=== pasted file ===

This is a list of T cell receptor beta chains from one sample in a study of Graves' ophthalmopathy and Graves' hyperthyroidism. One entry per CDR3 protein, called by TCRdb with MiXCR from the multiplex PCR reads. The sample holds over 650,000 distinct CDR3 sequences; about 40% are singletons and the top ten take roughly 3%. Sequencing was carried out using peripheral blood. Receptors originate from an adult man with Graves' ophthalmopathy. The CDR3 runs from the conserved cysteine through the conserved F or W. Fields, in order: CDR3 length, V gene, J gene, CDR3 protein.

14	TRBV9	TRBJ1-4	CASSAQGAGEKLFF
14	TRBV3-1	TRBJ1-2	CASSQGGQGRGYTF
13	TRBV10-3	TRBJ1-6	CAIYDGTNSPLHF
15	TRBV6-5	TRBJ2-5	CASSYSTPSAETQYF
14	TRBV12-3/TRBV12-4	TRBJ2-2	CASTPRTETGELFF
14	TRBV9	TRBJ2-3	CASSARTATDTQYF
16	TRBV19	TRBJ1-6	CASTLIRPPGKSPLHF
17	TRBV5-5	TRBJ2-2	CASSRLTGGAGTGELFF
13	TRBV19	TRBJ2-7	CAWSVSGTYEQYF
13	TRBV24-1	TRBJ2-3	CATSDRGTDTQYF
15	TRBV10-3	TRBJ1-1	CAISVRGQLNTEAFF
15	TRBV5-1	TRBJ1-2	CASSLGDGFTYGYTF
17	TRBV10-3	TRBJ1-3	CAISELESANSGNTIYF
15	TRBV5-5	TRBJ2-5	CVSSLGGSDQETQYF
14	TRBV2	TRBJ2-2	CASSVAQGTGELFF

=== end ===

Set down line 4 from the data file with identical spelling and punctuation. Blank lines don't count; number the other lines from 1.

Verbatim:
13	TRBV10-3	TRBJ1-6	CAIYDGTNSPLHF